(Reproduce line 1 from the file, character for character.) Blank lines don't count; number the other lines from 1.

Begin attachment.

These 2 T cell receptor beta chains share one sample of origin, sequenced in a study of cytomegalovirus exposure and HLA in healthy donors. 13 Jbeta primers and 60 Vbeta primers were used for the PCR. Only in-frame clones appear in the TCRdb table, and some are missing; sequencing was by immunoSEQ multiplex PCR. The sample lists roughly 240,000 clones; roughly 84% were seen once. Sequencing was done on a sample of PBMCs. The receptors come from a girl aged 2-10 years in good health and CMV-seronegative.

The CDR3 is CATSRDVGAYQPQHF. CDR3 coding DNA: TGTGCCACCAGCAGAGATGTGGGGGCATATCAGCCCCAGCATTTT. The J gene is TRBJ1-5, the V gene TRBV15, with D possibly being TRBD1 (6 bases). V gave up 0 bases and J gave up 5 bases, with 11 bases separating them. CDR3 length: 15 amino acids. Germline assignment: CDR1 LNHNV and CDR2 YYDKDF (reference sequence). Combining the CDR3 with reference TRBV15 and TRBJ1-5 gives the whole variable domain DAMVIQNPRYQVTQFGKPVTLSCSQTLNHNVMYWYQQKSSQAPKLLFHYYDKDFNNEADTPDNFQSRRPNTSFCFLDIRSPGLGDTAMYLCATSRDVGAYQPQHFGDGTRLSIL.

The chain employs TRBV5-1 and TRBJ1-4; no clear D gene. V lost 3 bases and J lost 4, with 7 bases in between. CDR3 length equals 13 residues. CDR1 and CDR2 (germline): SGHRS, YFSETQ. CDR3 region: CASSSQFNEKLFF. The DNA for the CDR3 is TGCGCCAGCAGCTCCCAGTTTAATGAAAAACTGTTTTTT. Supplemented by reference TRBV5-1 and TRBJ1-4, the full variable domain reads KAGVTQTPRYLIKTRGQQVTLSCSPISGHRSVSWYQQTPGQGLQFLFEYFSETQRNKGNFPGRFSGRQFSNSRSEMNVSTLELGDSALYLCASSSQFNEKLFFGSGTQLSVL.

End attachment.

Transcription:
These 2 T cell receptor beta chains share one sample of origin, sequenced in a study of cytomegalovirus exposure and HLA in healthy donors. 13 Jbeta primers and 60 Vbeta primers were used for the PCR. Only in-frame clones appear in the TCRdb table, and some are missing; sequencing was by immunoSEQ multiplex PCR. The sample lists roughly 240,000 clones; roughly 84% were seen once. Sequencing was done on a sample of PBMCs. The receptors come from a girl aged 2-10 years in good health and CMV-seronegative.